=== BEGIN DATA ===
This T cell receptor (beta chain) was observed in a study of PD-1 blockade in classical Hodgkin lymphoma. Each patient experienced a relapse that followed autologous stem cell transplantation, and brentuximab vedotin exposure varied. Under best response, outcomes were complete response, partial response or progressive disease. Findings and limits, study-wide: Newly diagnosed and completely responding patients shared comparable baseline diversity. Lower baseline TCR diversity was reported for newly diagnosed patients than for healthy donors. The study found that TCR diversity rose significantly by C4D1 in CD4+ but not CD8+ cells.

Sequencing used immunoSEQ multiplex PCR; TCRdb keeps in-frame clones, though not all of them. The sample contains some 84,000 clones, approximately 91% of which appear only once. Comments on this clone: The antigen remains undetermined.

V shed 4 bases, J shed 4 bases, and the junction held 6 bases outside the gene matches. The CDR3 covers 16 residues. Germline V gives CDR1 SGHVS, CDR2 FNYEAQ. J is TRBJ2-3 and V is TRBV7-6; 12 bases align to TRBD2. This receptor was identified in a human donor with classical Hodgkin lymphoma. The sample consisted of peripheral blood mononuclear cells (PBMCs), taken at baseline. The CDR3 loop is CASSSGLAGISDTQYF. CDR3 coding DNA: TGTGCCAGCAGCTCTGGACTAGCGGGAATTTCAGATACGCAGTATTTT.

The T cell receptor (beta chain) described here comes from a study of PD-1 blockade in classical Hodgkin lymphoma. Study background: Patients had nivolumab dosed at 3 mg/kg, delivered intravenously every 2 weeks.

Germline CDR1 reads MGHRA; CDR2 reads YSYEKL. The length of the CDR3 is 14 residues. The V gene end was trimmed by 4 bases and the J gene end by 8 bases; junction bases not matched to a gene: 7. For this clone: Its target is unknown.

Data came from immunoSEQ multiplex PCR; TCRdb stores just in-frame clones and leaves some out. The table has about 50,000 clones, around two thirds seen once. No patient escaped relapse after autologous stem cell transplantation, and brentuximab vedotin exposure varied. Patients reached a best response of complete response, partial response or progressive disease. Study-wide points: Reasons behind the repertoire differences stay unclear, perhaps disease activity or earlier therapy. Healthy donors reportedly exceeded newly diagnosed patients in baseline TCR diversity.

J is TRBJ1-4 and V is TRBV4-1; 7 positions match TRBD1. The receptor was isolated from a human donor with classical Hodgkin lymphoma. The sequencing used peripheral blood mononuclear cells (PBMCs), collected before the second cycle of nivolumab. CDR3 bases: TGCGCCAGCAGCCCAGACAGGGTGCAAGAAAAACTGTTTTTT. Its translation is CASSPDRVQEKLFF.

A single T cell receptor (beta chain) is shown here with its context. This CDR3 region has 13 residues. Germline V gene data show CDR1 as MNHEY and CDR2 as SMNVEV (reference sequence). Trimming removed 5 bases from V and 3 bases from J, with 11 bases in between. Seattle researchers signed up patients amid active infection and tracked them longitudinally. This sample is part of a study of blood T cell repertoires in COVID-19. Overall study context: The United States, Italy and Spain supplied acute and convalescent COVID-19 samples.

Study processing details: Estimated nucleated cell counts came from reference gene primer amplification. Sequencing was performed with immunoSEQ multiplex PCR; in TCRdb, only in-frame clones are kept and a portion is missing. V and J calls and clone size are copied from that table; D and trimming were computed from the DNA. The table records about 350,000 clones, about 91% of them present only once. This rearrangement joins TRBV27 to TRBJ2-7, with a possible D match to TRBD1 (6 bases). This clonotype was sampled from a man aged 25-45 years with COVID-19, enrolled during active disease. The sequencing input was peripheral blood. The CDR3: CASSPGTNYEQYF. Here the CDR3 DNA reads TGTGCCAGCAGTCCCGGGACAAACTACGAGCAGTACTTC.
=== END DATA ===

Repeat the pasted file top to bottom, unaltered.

This T cell receptor (beta chain) was observed in a study of PD-1 blockade in classical Hodgkin lymphoma. Each patient experienced a relapse that followed autologous stem cell transplantation, and brentuximab vedotin exposure varied. Under best response, outcomes were complete response, partial response or progressive disease. Findings and limits, study-wide: Newly diagnosed and completely responding patients shared comparable baseline diversity. Lower baseline TCR diversity was reported for newly diagnosed patients than for healthy donors. The study found that TCR diversity rose significantly by C4D1 in CD4+ but not CD8+ cells.

Sequencing used immunoSEQ multiplex PCR; TCRdb keeps in-frame clones, though not all of them. The sample contains some 84,000 clones, approximately 91% of which appear only once. Comments on this clone: The antigen remains undetermined.

V shed 4 bases, J shed 4 bases, and the junction held 6 bases outside the gene matches. The CDR3 covers 16 residues. Germline V gives CDR1 SGHVS, CDR2 FNYEAQ. J is TRBJ2-3 and V is TRBV7-6; 12 bases align to TRBD2. This receptor was identified in a human donor with classical Hodgkin lymphoma. The sample consisted of peripheral blood mononuclear cells (PBMCs), taken at baseline. The CDR3 loop is CASSSGLAGISDTQYF. CDR3 coding DNA: TGTGCCAGCAGCTCTGGACTAGCGGGAATTTCAGATACGCAGTATTTT.

The T cell receptor (beta chain) described here comes from a study of PD-1 blockade in classical Hodgkin lymphoma. Study background: Patients had nivolumab dosed at 3 mg/kg, delivered intravenously every 2 weeks.

Germline CDR1 reads MGHRA; CDR2 reads YSYEKL. The length of the CDR3 is 14 residues. The V gene end was trimmed by 4 bases and the J gene end by 8 bases; junction bases not matched to a gene: 7. For this clone: Its target is unknown.

Data came from immunoSEQ multiplex PCR; TCRdb stores just in-frame clones and leaves some out. The table has about 50,000 clones, around two thirds seen once. No patient escaped relapse after autologous stem cell transplantation, and brentuximab vedotin exposure varied. Patients reached a best response of complete response, partial response or progressive disease. Study-wide points: Reasons behind the repertoire differences stay unclear, perhaps disease activity or earlier therapy. Healthy donors reportedly exceeded newly diagnosed patients in baseline TCR diversity.

J is TRBJ1-4 and V is TRBV4-1; 7 positions match TRBD1. The receptor was isolated from a human donor with classical Hodgkin lymphoma. The sequencing used peripheral blood mononuclear cells (PBMCs), collected before the second cycle of nivolumab. CDR3 bases: TGCGCCAGCAGCCCAGACAGGGTGCAAGAAAAACTGTTTTTT. Its translation is CASSPDRVQEKLFF.

A single T cell receptor (beta chain) is shown here with its context. This CDR3 region has 13 residues. Germline V gene data show CDR1 as MNHEY and CDR2 as SMNVEV (reference sequence). Trimming removed 5 bases from V and 3 bases from J, with 11 bases in between. Seattle researchers signed up patients amid active infection and tracked them longitudinally. This sample is part of a study of blood T cell repertoires in COVID-19. Overall study context: The United States, Italy and Spain supplied acute and convalescent COVID-19 samples.

Study processing details: Estimated nucleated cell counts came from reference gene primer amplification. Sequencing was performed with immunoSEQ multiplex PCR; in TCRdb, only in-frame clones are kept and a portion is missing. V and J calls and clone size are copied from that table; D and trimming were computed from the DNA. The table records about 350,000 clones, about 91% of them present only once. This rearrangement joins TRBV27 to TRBJ2-7, with a possible D match to TRBD1 (6 bases). This clonotype was sampled from a man aged 25-45 years with COVID-19, enrolled during active disease. The sequencing input was peripheral blood. The CDR3: CASSPGTNYEQYF. Here the CDR3 DNA reads TGTGCCAGCAGTCCCGGGACAAACTACGAGCAGTACTTC.